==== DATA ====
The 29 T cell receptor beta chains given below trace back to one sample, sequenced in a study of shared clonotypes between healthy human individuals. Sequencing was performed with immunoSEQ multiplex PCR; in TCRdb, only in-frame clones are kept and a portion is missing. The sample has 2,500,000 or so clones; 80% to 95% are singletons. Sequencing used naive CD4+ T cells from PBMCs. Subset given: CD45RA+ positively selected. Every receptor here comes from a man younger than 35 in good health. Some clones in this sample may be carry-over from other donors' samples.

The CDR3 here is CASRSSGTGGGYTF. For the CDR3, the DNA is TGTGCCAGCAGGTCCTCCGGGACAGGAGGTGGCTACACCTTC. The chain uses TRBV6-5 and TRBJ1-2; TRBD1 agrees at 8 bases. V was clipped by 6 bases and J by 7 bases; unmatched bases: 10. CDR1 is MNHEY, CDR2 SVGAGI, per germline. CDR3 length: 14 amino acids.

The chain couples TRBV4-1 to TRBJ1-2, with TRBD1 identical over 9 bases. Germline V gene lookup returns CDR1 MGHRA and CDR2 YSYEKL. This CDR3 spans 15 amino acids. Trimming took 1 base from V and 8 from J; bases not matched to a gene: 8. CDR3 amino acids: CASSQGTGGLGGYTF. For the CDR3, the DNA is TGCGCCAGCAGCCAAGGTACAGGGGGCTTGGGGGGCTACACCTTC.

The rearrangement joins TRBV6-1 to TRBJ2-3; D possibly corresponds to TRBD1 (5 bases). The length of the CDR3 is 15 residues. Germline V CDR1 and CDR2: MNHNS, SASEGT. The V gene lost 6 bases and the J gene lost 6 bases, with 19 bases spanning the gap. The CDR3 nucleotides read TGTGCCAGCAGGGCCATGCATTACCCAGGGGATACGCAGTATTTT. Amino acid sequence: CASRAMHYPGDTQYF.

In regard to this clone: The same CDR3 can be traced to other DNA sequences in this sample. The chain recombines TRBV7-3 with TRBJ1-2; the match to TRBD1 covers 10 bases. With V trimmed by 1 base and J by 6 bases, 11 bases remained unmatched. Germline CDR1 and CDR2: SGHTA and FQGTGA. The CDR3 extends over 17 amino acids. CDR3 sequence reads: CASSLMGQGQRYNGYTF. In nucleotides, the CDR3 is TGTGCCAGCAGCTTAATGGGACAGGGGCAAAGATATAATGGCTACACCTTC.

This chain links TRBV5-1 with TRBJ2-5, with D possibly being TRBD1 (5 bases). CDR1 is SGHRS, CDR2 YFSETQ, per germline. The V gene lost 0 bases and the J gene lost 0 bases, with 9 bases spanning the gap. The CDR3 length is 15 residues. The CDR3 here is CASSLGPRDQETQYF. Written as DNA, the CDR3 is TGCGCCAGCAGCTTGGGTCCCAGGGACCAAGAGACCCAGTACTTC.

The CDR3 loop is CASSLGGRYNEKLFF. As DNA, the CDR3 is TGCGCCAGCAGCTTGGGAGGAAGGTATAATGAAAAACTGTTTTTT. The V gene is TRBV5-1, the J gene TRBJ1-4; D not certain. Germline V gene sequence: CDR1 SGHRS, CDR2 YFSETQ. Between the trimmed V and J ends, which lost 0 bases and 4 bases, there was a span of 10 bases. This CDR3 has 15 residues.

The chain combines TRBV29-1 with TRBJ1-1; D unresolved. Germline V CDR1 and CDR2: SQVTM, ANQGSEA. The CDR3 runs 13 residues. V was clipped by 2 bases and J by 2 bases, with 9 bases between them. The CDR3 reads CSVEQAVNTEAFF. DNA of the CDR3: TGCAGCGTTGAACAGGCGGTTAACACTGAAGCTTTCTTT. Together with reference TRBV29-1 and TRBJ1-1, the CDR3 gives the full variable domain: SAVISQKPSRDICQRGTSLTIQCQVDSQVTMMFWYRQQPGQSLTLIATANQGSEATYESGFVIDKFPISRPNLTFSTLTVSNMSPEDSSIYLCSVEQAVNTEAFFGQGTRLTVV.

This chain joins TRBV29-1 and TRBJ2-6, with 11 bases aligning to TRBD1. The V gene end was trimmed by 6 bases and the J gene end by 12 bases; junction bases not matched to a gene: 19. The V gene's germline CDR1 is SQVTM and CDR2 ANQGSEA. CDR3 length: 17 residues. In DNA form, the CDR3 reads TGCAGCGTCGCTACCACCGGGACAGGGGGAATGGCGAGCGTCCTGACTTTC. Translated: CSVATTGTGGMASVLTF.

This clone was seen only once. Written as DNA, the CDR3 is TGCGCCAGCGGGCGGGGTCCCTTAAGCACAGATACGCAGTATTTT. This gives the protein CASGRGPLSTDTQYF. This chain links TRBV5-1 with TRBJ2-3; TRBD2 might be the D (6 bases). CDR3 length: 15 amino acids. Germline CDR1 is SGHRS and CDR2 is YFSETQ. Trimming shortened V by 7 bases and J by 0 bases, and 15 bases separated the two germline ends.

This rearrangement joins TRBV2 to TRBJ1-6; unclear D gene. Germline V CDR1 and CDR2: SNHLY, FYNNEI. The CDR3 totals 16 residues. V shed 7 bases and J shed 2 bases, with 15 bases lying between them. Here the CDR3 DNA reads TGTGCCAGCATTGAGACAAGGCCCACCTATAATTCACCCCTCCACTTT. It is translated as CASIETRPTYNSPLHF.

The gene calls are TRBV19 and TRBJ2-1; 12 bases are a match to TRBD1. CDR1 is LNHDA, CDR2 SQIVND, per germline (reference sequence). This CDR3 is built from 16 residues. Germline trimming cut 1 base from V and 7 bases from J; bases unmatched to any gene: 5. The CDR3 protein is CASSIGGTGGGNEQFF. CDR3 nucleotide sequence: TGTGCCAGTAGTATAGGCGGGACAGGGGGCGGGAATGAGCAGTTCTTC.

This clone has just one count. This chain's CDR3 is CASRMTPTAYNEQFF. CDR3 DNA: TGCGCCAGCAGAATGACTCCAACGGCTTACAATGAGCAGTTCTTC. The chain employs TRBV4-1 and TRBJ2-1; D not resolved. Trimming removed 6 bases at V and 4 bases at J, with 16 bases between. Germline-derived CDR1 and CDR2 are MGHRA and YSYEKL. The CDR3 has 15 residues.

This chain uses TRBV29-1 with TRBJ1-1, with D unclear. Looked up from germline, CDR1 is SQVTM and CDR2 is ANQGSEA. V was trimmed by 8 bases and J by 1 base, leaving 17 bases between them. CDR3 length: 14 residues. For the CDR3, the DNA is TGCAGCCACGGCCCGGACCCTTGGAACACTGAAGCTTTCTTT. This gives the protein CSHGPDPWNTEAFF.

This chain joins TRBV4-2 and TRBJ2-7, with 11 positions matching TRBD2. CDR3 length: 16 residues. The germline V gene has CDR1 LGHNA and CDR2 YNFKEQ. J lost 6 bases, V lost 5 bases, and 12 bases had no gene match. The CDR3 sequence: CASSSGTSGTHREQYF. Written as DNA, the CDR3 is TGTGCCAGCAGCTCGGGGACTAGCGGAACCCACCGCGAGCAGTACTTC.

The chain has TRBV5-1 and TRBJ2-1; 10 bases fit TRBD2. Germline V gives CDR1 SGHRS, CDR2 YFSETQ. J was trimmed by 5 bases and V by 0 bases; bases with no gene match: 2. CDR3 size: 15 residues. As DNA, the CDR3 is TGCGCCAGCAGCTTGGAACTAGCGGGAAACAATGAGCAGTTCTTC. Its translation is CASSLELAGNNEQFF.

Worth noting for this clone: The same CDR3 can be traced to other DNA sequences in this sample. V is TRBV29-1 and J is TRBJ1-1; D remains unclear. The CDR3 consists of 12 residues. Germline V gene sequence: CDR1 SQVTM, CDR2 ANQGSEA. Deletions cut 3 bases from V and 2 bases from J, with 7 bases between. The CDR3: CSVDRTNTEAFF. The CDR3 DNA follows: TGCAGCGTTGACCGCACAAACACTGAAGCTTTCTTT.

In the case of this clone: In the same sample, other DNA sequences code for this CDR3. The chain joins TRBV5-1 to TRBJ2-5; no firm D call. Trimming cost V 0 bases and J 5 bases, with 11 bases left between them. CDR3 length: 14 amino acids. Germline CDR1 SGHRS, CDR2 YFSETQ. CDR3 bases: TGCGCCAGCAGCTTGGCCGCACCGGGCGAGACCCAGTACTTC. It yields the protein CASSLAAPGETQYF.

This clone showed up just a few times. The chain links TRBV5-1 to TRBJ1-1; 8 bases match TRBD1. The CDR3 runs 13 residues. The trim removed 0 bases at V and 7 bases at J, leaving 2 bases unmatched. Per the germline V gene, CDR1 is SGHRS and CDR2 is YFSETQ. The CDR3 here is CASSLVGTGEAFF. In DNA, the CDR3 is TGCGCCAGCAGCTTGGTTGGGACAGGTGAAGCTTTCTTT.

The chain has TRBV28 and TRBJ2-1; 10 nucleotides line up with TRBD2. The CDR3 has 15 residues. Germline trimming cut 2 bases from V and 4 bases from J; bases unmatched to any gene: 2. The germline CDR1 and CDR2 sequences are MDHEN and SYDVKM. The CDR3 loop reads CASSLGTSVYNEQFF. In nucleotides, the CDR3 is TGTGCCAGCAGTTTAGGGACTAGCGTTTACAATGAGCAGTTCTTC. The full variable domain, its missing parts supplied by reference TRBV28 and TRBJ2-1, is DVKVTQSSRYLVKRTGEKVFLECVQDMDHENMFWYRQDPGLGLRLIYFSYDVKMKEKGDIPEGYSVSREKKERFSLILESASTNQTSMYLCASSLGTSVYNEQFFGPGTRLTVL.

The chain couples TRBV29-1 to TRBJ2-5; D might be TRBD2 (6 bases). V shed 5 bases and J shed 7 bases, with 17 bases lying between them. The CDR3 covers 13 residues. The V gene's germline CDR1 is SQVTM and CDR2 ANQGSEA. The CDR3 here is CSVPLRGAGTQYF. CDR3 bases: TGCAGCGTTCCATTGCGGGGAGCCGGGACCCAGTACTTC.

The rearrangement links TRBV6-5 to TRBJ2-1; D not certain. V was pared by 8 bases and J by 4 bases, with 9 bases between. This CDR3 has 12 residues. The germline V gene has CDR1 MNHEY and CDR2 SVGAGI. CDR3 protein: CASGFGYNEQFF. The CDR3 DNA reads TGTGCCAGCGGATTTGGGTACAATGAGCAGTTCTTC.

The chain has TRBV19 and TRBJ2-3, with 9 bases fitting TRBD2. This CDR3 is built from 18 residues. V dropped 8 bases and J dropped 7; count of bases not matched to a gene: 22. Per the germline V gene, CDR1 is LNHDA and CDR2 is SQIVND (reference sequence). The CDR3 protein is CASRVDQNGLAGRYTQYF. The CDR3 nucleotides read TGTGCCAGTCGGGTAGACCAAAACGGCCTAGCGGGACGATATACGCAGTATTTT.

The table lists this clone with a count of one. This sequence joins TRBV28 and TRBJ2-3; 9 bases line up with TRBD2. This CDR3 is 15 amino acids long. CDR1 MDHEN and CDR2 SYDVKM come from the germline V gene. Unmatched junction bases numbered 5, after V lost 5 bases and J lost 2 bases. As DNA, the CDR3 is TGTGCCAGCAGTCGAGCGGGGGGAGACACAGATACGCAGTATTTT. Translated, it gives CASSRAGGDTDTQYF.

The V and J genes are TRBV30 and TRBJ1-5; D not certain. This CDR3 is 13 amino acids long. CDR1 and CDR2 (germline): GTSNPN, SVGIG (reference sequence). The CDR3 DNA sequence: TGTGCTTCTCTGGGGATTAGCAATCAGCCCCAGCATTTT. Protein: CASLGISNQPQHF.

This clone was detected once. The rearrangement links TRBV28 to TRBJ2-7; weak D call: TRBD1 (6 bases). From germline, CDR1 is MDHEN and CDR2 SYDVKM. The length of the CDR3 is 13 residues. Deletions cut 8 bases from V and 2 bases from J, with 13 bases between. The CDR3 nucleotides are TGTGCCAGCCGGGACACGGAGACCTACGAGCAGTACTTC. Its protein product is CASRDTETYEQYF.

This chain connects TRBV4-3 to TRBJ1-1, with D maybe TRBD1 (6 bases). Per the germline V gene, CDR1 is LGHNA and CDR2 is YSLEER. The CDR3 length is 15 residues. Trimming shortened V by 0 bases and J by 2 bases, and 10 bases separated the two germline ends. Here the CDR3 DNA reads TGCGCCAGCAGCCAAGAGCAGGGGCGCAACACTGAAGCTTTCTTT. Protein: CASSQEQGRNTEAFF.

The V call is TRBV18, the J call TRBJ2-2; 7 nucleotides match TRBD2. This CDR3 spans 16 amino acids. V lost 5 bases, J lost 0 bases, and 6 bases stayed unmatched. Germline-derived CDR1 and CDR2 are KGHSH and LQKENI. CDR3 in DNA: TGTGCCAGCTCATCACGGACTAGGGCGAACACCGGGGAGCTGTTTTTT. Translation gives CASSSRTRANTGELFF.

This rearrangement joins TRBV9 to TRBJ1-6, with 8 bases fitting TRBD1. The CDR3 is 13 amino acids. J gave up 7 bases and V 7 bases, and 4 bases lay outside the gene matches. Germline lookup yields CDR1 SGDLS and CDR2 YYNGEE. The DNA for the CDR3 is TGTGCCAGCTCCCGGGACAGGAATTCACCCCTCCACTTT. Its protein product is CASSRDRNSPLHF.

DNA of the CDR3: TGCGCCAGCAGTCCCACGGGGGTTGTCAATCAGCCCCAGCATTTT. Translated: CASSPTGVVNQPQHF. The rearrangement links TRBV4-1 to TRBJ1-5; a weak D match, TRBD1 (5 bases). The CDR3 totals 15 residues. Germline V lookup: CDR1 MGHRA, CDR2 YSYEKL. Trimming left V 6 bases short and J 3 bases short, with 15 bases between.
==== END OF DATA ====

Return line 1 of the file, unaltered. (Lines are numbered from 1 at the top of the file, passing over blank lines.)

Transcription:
The 29 T cell receptor beta chains given below trace back to one sample, sequenced in a study of shared clonotypes between healthy human individuals. Sequencing was performed with immunoSEQ multiplex PCR; in TCRdb, only in-frame clones are kept and a portion is missing. The sample has 2,500,000 or so clones; 80% to 95% are singletons. Sequencing used naive CD4+ T cells from PBMCs. Subset given: CD45RA+ positively selected. Every receptor here comes from a man younger than 35 in good health. Some clones in this sample may be carry-over from other donors' samples.